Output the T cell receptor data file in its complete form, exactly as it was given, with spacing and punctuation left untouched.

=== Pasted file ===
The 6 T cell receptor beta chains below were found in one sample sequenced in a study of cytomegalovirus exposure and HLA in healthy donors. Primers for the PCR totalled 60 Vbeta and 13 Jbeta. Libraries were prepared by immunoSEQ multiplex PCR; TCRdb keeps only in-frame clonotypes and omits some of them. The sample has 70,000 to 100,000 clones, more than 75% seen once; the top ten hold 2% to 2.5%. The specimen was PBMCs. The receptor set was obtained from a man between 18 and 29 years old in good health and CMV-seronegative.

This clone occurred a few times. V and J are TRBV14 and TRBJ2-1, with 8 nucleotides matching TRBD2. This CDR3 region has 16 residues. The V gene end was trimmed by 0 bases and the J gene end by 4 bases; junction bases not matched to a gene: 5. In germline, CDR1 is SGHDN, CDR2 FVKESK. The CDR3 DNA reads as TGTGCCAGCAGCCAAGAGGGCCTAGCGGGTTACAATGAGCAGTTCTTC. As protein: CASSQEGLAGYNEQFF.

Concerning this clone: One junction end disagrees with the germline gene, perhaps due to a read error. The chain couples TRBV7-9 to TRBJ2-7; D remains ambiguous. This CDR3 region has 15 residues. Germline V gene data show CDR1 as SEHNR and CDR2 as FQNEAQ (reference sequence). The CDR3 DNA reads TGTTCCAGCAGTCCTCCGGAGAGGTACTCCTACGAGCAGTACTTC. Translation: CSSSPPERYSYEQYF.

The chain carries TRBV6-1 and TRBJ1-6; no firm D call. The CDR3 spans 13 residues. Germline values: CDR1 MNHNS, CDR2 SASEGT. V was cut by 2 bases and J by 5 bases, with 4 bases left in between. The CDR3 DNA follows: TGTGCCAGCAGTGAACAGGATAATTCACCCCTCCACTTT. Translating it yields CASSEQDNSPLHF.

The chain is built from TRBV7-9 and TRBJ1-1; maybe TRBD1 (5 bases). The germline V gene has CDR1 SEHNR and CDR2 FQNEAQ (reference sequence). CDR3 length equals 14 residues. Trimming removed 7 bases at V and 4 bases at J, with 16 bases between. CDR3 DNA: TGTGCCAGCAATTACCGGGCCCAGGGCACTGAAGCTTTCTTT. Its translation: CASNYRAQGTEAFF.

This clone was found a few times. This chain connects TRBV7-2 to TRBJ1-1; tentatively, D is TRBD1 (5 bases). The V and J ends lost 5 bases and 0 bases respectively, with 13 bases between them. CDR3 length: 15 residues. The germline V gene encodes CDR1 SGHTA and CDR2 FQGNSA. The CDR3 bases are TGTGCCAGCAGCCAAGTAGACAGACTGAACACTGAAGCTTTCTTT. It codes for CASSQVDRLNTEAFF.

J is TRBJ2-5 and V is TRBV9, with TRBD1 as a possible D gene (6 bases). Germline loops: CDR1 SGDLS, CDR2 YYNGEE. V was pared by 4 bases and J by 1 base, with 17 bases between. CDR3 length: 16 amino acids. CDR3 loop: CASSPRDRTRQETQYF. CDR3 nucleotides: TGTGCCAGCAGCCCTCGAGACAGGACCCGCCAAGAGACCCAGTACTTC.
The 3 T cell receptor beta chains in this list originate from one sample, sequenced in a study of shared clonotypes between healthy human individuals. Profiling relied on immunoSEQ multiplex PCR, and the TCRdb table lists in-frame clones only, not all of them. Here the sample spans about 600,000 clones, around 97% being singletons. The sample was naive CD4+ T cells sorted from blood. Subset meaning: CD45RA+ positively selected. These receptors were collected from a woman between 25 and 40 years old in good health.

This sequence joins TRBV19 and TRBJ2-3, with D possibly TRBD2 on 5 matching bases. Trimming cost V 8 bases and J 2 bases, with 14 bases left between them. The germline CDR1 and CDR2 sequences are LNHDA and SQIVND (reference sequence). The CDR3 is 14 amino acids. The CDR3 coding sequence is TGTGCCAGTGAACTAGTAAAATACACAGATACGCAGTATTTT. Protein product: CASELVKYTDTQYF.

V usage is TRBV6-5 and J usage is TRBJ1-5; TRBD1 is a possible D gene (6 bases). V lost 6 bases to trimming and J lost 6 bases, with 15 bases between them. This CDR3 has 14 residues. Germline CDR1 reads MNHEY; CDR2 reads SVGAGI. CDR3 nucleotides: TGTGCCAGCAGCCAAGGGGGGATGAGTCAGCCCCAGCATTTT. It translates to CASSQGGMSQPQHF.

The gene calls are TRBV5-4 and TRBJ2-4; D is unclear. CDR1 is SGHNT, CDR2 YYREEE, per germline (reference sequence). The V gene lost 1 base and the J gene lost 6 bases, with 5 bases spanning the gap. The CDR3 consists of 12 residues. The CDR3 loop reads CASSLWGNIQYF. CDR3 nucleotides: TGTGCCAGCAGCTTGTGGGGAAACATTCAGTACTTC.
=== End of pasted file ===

The 6 T cell receptor beta chains below were found in one sample sequenced in a study of cytomegalovirus exposure and HLA in healthy donors. Primers for the PCR totalled 60 Vbeta and 13 Jbeta. Libraries were prepared by immunoSEQ multiplex PCR; TCRdb keeps only in-frame clonotypes and omits some of them. The sample has 70,000 to 100,000 clones, more than 75% seen once; the top ten hold 2% to 2.5%. The specimen was PBMCs. The receptor set was obtained from a man between 18 and 29 years old in good health and CMV-seronegative.

This clone occurred a few times. V and J are TRBV14 and TRBJ2-1, with 8 nucleotides matching TRBD2. This CDR3 region has 16 residues. The V gene end was trimmed by 0 bases and the J gene end by 4 bases; junction bases not matched to a gene: 5. In germline, CDR1 is SGHDN, CDR2 FVKESK. The CDR3 DNA reads as TGTGCCAGCAGCCAAGAGGGCCTAGCGGGTTACAATGAGCAGTTCTTC. As protein: CASSQEGLAGYNEQFF.

Concerning this clone: One junction end disagrees with the germline gene, perhaps due to a read error. The chain couples TRBV7-9 to TRBJ2-7; D remains ambiguous. This CDR3 region has 15 residues. Germline V gene data show CDR1 as SEHNR and CDR2 as FQNEAQ (reference sequence). The CDR3 DNA reads TGTTCCAGCAGTCCTCCGGAGAGGTACTCCTACGAGCAGTACTTC. Translation: CSSSPPERYSYEQYF.

The chain carries TRBV6-1 and TRBJ1-6; no firm D call. The CDR3 spans 13 residues. Germline values: CDR1 MNHNS, CDR2 SASEGT. V was cut by 2 bases and J by 5 bases, with 4 bases left in between. The CDR3 DNA follows: TGTGCCAGCAGTGAACAGGATAATTCACCCCTCCACTTT. Translating it yields CASSEQDNSPLHF.

The chain is built from TRBV7-9 and TRBJ1-1; maybe TRBD1 (5 bases). The germline V gene has CDR1 SEHNR and CDR2 FQNEAQ (reference sequence). CDR3 length equals 14 residues. Trimming removed 7 bases at V and 4 bases at J, with 16 bases between. CDR3 DNA: TGTGCCAGCAATTACCGGGCCCAGGGCACTGAAGCTTTCTTT. Its translation: CASNYRAQGTEAFF.

This clone was found a few times. This chain connects TRBV7-2 to TRBJ1-1; tentatively, D is TRBD1 (5 bases). The V and J ends lost 5 bases and 0 bases respectively, with 13 bases between them. CDR3 length: 15 residues. The germline V gene encodes CDR1 SGHTA and CDR2 FQGNSA. The CDR3 bases are TGTGCCAGCAGCCAAGTAGACAGACTGAACACTGAAGCTTTCTTT. It codes for CASSQVDRLNTEAFF.

J is TRBJ2-5 and V is TRBV9, with TRBD1 as a possible D gene (6 bases). Germline loops: CDR1 SGDLS, CDR2 YYNGEE. V was pared by 4 bases and J by 1 base, with 17 bases between. CDR3 length: 16 amino acids. CDR3 loop: CASSPRDRTRQETQYF. CDR3 nucleotides: TGTGCCAGCAGCCCTCGAGACAGGACCCGCCAAGAGACCCAGTACTTC.
The 3 T cell receptor beta chains in this list originate from one sample, sequenced in a study of shared clonotypes between healthy human individuals. Profiling relied on immunoSEQ multiplex PCR, and the TCRdb table lists in-frame clones only, not all of them. Here the sample spans about 600,000 clones, around 97% being singletons. The sample was naive CD4+ T cells sorted from blood. Subset meaning: CD45RA+ positively selected. These receptors were collected from a woman between 25 and 40 years old in good health.

This sequence joins TRBV19 and TRBJ2-3, with D possibly TRBD2 on 5 matching bases. Trimming cost V 8 bases and J 2 bases, with 14 bases left between them. The germline CDR1 and CDR2 sequences are LNHDA and SQIVND (reference sequence). The CDR3 is 14 amino acids. The CDR3 coding sequence is TGTGCCAGTGAACTAGTAAAATACACAGATACGCAGTATTTT. Protein product: CASELVKYTDTQYF.

V usage is TRBV6-5 and J usage is TRBJ1-5; TRBD1 is a possible D gene (6 bases). V lost 6 bases to trimming and J lost 6 bases, with 15 bases between them. This CDR3 has 14 residues. Germline CDR1 reads MNHEY; CDR2 reads SVGAGI. CDR3 nucleotides: TGTGCCAGCAGCCAAGGGGGGATGAGTCAGCCCCAGCATTTT. It translates to CASSQGGMSQPQHF.

The gene calls are TRBV5-4 and TRBJ2-4; D is unclear. CDR1 is SGHNT, CDR2 YYREEE, per germline (reference sequence). The V gene lost 1 base and the J gene lost 6 bases, with 5 bases spanning the gap. The CDR3 consists of 12 residues. The CDR3 loop reads CASSLWGNIQYF. CDR3 nucleotides: TGTGCCAGCAGCTTGTGGGGAAACATTCAGTACTTC.